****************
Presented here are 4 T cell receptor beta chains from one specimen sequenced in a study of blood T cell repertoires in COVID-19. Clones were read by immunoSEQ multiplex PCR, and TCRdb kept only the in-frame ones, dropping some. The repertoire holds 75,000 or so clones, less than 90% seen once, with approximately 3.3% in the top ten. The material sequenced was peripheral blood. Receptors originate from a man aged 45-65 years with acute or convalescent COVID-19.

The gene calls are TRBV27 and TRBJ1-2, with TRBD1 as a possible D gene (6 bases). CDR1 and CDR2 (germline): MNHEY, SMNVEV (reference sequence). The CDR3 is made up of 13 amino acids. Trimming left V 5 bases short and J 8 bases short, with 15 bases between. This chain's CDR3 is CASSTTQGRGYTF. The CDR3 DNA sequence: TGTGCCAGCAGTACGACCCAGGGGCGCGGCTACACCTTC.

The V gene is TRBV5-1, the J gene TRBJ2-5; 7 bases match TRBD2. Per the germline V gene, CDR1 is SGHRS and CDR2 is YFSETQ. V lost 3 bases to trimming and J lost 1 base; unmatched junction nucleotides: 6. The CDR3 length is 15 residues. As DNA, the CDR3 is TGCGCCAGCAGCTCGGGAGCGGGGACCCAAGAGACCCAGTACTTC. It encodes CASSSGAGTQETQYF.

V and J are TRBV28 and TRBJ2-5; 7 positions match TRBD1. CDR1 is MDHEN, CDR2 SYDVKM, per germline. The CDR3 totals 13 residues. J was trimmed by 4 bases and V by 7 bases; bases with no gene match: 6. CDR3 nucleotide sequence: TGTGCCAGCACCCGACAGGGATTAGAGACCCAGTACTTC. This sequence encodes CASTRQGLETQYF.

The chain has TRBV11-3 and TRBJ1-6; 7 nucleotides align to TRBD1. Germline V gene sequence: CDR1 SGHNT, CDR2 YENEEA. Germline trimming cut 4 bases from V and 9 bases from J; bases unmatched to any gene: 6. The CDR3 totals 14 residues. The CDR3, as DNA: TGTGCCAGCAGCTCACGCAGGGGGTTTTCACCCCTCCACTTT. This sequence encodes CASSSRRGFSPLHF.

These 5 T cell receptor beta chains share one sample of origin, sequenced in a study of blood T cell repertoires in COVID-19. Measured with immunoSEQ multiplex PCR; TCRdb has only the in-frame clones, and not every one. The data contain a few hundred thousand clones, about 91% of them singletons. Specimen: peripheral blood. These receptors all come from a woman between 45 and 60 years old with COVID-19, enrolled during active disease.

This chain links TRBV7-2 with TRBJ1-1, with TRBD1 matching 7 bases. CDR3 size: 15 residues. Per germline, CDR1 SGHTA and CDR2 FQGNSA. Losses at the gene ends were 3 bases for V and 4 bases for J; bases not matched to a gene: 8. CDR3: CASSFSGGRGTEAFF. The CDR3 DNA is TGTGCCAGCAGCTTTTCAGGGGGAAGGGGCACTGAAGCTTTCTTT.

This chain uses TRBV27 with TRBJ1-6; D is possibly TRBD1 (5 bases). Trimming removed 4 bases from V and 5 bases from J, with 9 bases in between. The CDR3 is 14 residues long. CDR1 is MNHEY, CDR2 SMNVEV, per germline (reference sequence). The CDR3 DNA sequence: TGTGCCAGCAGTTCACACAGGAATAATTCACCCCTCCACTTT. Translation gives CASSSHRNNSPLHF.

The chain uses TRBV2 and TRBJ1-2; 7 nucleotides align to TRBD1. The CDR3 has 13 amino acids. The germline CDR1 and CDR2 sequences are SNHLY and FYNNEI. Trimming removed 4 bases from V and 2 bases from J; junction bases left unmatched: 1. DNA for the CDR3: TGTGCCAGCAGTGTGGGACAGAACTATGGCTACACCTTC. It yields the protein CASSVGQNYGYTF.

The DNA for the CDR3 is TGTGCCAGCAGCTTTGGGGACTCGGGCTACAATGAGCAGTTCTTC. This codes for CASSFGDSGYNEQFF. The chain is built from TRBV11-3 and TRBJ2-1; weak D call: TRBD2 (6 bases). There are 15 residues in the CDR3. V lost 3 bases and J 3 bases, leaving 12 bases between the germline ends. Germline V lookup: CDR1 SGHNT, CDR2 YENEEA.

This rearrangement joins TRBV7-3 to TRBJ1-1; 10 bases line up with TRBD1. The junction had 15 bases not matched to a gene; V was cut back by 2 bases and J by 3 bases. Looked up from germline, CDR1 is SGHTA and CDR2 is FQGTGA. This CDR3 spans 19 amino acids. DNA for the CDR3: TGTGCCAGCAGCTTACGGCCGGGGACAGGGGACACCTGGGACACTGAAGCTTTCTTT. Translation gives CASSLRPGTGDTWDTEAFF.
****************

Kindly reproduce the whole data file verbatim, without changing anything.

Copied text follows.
Presented here are 4 T cell receptor beta chains from one specimen sequenced in a study of blood T cell repertoires in COVID-19. Clones were read by immunoSEQ multiplex PCR, and TCRdb kept only the in-frame ones, dropping some. The repertoire holds 75,000 or so clones, less than 90% seen once, with approximately 3.3% in the top ten. The material sequenced was peripheral blood. Receptors originate from a man aged 45-65 years with acute or convalescent COVID-19.

The gene calls are TRBV27 and TRBJ1-2, with TRBD1 as a possible D gene (6 bases). CDR1 and CDR2 (germline): MNHEY, SMNVEV (reference sequence). The CDR3 is made up of 13 amino acids. Trimming left V 5 bases short and J 8 bases short, with 15 bases between. This chain's CDR3 is CASSTTQGRGYTF. The CDR3 DNA sequence: TGTGCCAGCAGTACGACCCAGGGGCGCGGCTACACCTTC.

The V gene is TRBV5-1, the J gene TRBJ2-5; 7 bases match TRBD2. Per the germline V gene, CDR1 is SGHRS and CDR2 is YFSETQ. V lost 3 bases to trimming and J lost 1 base; unmatched junction nucleotides: 6. The CDR3 length is 15 residues. As DNA, the CDR3 is TGCGCCAGCAGCTCGGGAGCGGGGACCCAAGAGACCCAGTACTTC. It encodes CASSSGAGTQETQYF.

V and J are TRBV28 and TRBJ2-5; 7 positions match TRBD1. CDR1 is MDHEN, CDR2 SYDVKM, per germline. The CDR3 totals 13 residues. J was trimmed by 4 bases and V by 7 bases; bases with no gene match: 6. CDR3 nucleotide sequence: TGTGCCAGCACCCGACAGGGATTAGAGACCCAGTACTTC. This sequence encodes CASTRQGLETQYF.

The chain has TRBV11-3 and TRBJ1-6; 7 nucleotides align to TRBD1. Germline V gene sequence: CDR1 SGHNT, CDR2 YENEEA. Germline trimming cut 4 bases from V and 9 bases from J; bases unmatched to any gene: 6. The CDR3 totals 14 residues. The CDR3, as DNA: TGTGCCAGCAGCTCACGCAGGGGGTTTTCACCCCTCCACTTT. This sequence encodes CASSSRRGFSPLHF.

These 5 T cell receptor beta chains share one sample of origin, sequenced in a study of blood T cell repertoires in COVID-19. Measured with immunoSEQ multiplex PCR; TCRdb has only the in-frame clones, and not every one. The data contain a few hundred thousand clones, about 91% of them singletons. Specimen: peripheral blood. These receptors all come from a woman between 45 and 60 years old with COVID-19, enrolled during active disease.

This chain links TRBV7-2 with TRBJ1-1, with TRBD1 matching 7 bases. CDR3 size: 15 residues. Per germline, CDR1 SGHTA and CDR2 FQGNSA. Losses at the gene ends were 3 bases for V and 4 bases for J; bases not matched to a gene: 8. CDR3: CASSFSGGRGTEAFF. The CDR3 DNA is TGTGCCAGCAGCTTTTCAGGGGGAAGGGGCACTGAAGCTTTCTTT.

This chain uses TRBV27 with TRBJ1-6; D is possibly TRBD1 (5 bases). Trimming removed 4 bases from V and 5 bases from J, with 9 bases in between. The CDR3 is 14 residues long. CDR1 is MNHEY, CDR2 SMNVEV, per germline (reference sequence). The CDR3 DNA sequence: TGTGCCAGCAGTTCACACAGGAATAATTCACCCCTCCACTTT. Translation gives CASSSHRNNSPLHF.

The chain uses TRBV2 and TRBJ1-2; 7 nucleotides align to TRBD1. The CDR3 has 13 amino acids. The germline CDR1 and CDR2 sequences are SNHLY and FYNNEI. Trimming removed 4 bases from V and 2 bases from J; junction bases left unmatched: 1. DNA for the CDR3: TGTGCCAGCAGTGTGGGACAGAACTATGGCTACACCTTC. It yields the protein CASSVGQNYGYTF.

The DNA for the CDR3 is TGTGCCAGCAGCTTTGGGGACTCGGGCTACAATGAGCAGTTCTTC. This codes for CASSFGDSGYNEQFF. The chain is built from TRBV11-3 and TRBJ2-1; weak D call: TRBD2 (6 bases). There are 15 residues in the CDR3. V lost 3 bases and J 3 bases, leaving 12 bases between the germline ends. Germline V lookup: CDR1 SGHNT, CDR2 YENEEA.

This rearrangement joins TRBV7-3 to TRBJ1-1; 10 bases line up with TRBD1. The junction had 15 bases not matched to a gene; V was cut back by 2 bases and J by 3 bases. Looked up from germline, CDR1 is SGHTA and CDR2 is FQGTGA. This CDR3 spans 19 amino acids. DNA for the CDR3: TGTGCCAGCAGCTTACGGCCGGGGACAGGGGACACCTGGGACACTGAAGCTTTCTTT. Translation gives CASSLRPGTGDTWDTEAFF.